Eager learners are getting back behind the wheel as driving lessons resume across the country after months of lockdown caused by the Coronavirus pandemic.
The UK’s largest pre-17 driving school, Young Driver, asked 1,000 motorists what advice they would give to youngsters just starting out on their driving journey as learners or newly qualified drivers.
The study revealed that having good manners, being alert, and assuming other drivers may act erratically all top the bill as some of the most valuable advice to impart.
Top 10 most popular pieces of advice:
- Be patient with other drivers and always show consideration of others
- Take your time learning – and remember that you’re still learning to drive even when you pass your test
- Never lose concentration, even for a second
- Be aware of your speed – don’t go too fast but make sure it’s appropriate for the circumstances
- Never forget to mirror, signal, manoeuvre or to check your blind spot
- Be aware of other road users and don’t assume anyone will act a certain way – even if they’re signalling be cautious
- Always watch the car in front, and never get too close
- Don’t panic, it doesn’t help any situation
- Practice as much as possible but also have a qualified, professional instructor teaching you properly
- Be confident – but not over-confident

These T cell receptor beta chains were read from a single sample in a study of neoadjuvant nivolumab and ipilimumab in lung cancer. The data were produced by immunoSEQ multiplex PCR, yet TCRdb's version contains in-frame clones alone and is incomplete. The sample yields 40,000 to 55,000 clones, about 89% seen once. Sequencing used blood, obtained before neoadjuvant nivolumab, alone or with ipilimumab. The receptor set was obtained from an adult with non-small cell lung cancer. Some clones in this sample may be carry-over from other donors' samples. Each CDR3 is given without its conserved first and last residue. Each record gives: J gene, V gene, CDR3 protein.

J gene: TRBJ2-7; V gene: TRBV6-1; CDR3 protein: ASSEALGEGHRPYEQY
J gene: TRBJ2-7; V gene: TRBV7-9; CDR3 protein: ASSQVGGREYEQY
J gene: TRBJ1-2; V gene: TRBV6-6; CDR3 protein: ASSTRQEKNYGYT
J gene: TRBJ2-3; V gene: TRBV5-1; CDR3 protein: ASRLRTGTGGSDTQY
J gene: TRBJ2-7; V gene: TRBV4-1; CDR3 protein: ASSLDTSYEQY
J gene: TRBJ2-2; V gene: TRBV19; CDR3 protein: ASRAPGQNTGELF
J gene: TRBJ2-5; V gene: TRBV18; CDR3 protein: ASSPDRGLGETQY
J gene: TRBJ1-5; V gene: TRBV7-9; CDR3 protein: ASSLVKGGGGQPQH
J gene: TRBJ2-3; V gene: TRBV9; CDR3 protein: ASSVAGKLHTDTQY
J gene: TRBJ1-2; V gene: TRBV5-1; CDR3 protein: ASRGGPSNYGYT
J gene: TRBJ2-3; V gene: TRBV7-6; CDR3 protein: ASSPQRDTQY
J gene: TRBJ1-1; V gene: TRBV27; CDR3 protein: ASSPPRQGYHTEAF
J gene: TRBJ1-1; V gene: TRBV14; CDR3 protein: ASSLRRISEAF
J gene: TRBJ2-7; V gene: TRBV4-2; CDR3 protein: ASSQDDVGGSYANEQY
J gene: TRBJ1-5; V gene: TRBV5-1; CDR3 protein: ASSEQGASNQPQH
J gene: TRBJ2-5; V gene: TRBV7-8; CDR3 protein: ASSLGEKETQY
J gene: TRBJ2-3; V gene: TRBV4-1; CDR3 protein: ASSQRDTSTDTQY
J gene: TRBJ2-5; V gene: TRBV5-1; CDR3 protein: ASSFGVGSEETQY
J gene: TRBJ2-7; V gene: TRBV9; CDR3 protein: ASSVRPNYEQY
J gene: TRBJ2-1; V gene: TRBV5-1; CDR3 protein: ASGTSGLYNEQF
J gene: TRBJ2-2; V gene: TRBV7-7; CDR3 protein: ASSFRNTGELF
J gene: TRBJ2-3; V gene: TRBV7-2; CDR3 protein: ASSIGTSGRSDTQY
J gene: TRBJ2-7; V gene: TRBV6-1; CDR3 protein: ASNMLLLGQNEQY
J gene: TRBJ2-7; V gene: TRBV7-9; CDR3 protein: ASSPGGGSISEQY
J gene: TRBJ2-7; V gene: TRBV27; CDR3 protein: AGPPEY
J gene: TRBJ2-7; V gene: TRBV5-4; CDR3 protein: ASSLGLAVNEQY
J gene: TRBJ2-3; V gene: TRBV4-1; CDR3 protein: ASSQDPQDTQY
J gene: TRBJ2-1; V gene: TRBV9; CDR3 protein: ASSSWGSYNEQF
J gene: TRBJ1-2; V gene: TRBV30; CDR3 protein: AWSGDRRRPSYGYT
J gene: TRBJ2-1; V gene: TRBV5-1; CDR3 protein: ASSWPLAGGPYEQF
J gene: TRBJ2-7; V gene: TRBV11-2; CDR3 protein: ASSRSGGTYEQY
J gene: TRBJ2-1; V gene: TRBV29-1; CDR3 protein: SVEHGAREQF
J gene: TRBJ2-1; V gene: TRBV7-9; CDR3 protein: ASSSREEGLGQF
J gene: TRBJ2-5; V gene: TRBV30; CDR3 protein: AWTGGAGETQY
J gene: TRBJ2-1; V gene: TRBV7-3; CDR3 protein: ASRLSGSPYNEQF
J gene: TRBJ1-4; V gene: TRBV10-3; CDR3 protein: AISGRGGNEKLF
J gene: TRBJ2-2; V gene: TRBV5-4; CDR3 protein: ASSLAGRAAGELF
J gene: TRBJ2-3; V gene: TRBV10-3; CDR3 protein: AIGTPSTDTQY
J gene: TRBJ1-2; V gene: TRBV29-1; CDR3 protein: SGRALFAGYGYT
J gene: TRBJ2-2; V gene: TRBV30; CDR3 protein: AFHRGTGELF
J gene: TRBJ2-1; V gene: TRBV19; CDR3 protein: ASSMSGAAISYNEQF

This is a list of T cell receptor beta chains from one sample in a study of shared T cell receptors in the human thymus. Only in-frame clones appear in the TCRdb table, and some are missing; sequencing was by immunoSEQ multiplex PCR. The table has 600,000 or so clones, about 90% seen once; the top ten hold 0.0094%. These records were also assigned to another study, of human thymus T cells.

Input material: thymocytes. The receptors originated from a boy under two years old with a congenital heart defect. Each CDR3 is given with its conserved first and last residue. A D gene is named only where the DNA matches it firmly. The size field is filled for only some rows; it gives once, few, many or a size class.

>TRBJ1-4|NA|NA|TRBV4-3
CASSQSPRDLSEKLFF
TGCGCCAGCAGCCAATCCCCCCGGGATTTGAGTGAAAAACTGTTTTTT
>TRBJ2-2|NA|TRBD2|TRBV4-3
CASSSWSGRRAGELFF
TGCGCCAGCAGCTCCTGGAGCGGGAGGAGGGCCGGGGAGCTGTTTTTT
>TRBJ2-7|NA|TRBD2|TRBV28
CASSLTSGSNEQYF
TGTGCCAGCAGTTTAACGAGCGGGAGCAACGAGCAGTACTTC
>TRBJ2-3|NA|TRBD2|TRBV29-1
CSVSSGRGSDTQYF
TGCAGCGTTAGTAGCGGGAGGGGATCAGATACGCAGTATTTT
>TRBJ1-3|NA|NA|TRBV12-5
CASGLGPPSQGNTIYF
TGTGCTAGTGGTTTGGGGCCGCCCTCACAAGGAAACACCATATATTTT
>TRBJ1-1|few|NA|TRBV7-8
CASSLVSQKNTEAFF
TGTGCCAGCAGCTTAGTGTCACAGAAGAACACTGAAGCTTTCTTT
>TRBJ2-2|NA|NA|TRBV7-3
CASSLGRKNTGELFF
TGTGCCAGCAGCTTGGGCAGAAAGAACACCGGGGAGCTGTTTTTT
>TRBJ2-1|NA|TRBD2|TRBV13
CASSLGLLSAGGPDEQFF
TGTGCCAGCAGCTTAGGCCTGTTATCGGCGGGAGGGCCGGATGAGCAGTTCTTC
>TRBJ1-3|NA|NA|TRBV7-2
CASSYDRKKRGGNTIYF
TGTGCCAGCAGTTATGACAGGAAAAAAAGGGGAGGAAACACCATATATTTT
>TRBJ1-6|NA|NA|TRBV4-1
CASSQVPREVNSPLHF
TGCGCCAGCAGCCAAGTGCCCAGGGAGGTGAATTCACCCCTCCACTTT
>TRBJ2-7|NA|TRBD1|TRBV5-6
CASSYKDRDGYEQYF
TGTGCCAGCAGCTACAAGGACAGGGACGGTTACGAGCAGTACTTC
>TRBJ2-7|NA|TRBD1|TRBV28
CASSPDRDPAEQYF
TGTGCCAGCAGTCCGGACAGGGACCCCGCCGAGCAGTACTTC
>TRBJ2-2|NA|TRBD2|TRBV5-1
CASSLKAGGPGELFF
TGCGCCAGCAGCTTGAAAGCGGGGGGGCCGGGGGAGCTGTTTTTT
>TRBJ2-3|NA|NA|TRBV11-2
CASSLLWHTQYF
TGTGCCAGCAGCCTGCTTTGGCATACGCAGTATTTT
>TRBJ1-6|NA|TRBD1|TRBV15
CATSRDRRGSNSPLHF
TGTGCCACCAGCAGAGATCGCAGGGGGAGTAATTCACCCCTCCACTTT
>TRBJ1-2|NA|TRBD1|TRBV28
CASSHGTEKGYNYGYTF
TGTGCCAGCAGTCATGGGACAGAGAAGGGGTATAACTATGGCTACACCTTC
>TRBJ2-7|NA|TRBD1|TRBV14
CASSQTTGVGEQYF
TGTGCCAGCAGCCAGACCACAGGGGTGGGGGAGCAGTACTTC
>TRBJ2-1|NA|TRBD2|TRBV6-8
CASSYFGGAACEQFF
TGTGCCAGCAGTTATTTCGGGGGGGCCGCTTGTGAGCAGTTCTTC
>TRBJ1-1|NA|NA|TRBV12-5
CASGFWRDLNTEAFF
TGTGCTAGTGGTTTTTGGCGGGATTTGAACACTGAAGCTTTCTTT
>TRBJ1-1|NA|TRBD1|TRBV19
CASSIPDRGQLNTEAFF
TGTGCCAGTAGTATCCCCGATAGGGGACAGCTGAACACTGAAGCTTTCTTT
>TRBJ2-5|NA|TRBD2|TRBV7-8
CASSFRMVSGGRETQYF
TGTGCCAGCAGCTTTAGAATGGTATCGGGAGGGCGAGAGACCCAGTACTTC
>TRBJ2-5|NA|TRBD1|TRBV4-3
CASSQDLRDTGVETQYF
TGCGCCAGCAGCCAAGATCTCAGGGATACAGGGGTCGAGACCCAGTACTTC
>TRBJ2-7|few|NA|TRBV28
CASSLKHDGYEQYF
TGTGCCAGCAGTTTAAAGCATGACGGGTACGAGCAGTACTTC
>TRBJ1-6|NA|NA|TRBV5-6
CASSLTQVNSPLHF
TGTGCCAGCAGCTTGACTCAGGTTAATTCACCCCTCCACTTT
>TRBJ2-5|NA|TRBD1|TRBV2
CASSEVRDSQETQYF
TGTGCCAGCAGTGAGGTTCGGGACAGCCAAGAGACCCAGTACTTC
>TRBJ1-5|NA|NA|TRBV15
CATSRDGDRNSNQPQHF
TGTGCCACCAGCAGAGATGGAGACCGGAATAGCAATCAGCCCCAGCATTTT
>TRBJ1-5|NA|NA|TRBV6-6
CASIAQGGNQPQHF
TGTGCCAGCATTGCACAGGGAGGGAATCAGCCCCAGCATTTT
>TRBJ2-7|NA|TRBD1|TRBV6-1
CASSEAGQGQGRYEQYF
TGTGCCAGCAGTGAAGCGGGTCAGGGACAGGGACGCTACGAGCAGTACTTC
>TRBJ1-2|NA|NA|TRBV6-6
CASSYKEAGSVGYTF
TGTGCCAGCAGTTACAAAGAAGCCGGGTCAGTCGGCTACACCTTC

Other frequently mentioned pieces of driving wisdom included never to use your phone or be distracted by music or technology; taking motorway lessons and practising on a variety of types of roads; not driving when tired or having had a drink; not to pay attention to bullies on the road; and to take time to look at and understand the Highway Code.
One useful piece of advice given by two motorists aged 45-54 was to imagine the driver in front or the cyclist you pass is someone you love, and to keep your distance to protect you both. Several other respondents to the survey shared their thoughts on watching your speed, declaring that it’s ‘Better to be late than never arrive’.
“We wanted to see what advice those who had been driving for, in some cases, decades would pass on to new drivers,” said Sue Waterfield, head of marketing for Young Driver, which offers driving lessons for 10-17 year olds at 70 venues across the UK.
“There were some really fantastic responses but I think our favourite was ‘Be proud of driving safely’. It’s something we really try to instil in our pupils – being a good driver is something we should all be proud of and it takes real skill and determination.
“It’s the premise behind Young Driver, helping young people extend the time over which they learn to drive so they can really feel confident in their abilities.
“We hoped the research might also be useful for parents helping their children learn to drive and worrying about how to keep them safe behind the wheel.
“We have launched a book with motoring expert Quentin Willson called ‘Learn to Drive Without Tears and Tantrums’ which is a guide for parents and teens going through the often stressful journey of learning to drive. “
Young Driver has given more than 800,000 driving lessons to 10-17 year olds across the UK. Lessons are given in dual controlled Vauxhall Corsa SE Premium, by a fully qualified instructor.
Taking place on private property, road systems are created with junctions, roundabouts, signs and traffic lights, and the lessons allow pupils to learn how to brake, steer, change gear, park and undertake manoeuvres as they would on the road at 17.